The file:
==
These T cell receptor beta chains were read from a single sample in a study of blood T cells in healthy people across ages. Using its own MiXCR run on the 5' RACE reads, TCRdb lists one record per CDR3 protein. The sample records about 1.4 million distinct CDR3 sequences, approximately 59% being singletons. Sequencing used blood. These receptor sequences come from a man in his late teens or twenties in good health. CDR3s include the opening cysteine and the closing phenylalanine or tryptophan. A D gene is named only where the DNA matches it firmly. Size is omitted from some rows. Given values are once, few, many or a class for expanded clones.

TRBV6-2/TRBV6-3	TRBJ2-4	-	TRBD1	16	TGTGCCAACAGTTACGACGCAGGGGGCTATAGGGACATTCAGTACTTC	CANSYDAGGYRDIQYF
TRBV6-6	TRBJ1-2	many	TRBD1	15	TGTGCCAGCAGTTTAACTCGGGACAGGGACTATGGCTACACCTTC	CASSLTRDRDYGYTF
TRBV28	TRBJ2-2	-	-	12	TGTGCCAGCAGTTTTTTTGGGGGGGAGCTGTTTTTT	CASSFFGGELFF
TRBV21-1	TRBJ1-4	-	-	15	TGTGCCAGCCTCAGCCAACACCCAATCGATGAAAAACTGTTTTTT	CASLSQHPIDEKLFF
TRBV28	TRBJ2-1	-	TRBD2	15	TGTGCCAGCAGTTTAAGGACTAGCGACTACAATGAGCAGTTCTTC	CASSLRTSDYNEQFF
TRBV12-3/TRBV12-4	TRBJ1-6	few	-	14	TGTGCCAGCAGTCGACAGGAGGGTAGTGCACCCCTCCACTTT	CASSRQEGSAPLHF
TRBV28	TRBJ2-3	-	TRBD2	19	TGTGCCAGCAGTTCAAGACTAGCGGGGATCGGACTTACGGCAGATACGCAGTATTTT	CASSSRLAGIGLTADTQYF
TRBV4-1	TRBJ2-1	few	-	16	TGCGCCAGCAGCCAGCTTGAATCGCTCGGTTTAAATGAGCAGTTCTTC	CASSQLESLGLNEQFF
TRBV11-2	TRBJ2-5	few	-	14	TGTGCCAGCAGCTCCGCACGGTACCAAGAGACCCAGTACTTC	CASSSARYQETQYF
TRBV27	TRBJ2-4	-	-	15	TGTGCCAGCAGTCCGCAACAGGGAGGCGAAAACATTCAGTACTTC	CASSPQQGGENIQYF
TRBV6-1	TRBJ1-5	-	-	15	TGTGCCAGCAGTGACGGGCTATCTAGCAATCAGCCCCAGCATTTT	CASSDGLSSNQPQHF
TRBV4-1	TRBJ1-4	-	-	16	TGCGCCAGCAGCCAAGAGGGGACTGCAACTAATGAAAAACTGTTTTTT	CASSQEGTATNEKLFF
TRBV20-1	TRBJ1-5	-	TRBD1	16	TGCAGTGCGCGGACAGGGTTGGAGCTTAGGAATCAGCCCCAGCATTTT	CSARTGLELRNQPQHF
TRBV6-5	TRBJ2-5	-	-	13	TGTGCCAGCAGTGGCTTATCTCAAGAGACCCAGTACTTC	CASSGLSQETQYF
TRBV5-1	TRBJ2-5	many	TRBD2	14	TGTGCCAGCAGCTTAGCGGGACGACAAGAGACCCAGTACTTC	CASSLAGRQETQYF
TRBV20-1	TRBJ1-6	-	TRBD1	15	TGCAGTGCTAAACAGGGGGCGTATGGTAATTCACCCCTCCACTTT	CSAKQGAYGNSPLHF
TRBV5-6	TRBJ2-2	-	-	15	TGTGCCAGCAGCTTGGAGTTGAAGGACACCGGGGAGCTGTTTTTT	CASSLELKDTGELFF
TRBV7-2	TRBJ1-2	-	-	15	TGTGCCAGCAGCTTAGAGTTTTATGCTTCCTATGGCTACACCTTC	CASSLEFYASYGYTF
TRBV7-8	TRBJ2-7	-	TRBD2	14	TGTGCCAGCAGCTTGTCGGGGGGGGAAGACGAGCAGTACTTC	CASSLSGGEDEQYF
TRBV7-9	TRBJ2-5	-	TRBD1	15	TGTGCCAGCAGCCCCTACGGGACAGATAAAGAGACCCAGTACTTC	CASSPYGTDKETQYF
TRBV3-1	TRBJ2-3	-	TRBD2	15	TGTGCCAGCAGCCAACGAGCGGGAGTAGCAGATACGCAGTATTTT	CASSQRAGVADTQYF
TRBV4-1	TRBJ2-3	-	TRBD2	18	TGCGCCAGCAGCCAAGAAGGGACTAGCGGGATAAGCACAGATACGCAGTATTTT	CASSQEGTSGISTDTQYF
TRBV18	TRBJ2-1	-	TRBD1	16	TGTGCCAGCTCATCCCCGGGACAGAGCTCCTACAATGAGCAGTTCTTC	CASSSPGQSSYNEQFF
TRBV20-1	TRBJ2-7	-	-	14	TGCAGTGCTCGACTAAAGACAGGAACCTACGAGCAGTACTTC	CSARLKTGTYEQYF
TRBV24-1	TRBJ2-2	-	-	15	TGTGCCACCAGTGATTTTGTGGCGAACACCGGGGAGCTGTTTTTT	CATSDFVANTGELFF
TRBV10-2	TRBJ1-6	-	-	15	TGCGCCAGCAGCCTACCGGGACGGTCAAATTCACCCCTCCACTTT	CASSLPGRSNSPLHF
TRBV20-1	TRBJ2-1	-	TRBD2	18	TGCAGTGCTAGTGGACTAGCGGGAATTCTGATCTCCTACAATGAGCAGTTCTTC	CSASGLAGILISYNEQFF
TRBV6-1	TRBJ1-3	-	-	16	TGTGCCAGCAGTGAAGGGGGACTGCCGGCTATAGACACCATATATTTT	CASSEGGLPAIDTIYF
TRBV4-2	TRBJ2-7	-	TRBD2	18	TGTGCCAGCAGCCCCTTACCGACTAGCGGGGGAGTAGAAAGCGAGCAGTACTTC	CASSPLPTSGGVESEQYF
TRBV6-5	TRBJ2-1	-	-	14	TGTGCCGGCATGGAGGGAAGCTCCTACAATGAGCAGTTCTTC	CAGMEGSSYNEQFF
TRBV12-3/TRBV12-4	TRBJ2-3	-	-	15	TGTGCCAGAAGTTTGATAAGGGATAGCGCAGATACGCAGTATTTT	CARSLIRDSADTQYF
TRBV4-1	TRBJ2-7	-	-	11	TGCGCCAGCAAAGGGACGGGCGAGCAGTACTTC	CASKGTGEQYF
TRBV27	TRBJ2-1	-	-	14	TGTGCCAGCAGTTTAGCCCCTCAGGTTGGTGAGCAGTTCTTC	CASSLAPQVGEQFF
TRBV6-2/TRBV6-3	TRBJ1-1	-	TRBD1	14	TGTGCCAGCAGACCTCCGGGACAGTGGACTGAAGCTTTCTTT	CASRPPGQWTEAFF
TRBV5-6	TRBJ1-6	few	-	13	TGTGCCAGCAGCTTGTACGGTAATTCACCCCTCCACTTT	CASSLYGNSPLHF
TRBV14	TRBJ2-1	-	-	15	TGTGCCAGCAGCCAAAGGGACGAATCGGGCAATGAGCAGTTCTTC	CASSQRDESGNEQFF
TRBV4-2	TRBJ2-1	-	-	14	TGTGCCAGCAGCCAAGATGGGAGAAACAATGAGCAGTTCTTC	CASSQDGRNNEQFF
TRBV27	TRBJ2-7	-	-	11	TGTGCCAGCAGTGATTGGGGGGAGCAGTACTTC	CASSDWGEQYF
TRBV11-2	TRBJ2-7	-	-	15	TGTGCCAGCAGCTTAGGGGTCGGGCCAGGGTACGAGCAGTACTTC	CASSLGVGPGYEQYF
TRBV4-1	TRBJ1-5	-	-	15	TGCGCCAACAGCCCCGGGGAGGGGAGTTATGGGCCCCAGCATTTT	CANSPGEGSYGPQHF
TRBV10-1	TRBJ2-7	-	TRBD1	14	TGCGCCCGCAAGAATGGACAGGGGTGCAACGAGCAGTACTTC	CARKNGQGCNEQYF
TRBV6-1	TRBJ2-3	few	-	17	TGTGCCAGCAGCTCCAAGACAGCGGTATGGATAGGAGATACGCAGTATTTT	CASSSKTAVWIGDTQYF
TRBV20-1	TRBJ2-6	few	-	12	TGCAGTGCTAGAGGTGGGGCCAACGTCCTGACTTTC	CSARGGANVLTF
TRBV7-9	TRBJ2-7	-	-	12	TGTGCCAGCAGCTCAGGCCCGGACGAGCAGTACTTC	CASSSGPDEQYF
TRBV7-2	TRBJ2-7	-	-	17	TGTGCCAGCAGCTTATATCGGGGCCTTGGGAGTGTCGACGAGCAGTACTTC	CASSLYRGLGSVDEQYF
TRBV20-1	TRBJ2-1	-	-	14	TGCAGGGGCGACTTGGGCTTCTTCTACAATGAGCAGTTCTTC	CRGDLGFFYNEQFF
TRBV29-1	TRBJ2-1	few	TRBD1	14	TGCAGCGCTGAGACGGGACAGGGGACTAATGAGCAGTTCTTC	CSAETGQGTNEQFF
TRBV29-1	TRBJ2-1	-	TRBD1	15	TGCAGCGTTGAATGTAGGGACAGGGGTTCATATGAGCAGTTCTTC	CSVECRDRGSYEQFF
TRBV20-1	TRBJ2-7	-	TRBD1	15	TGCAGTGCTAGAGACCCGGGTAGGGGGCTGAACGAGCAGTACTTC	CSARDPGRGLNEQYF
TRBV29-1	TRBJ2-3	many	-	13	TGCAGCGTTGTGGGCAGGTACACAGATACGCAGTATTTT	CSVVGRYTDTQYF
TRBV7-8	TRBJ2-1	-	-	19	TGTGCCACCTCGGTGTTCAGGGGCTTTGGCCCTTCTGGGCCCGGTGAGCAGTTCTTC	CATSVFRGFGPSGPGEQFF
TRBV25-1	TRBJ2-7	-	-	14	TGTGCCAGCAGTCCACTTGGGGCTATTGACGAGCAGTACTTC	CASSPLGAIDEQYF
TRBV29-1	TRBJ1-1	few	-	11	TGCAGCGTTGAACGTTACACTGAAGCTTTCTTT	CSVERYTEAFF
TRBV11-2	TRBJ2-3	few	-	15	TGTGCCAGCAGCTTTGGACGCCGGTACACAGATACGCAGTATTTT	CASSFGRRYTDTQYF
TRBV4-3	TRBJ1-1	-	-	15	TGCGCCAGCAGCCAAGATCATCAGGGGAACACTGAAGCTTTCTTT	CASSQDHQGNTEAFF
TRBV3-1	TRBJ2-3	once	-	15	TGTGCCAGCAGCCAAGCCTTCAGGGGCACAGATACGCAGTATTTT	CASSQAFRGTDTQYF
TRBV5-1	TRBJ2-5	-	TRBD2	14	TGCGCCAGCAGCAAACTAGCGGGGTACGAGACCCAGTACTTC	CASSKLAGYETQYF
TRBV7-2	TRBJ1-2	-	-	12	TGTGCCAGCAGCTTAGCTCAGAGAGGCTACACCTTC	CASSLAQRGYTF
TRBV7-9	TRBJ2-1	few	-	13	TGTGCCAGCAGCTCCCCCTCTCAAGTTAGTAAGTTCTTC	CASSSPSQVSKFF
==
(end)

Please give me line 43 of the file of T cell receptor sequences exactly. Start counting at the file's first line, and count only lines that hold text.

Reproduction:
TRBV6-1	TRBJ2-3	few	-	17	TGTGCCAGCAGCTCCAAGACAGCGGTATGGATAGGAGATACGCAGTATTTT	CASSSKTAVWIGDTQYF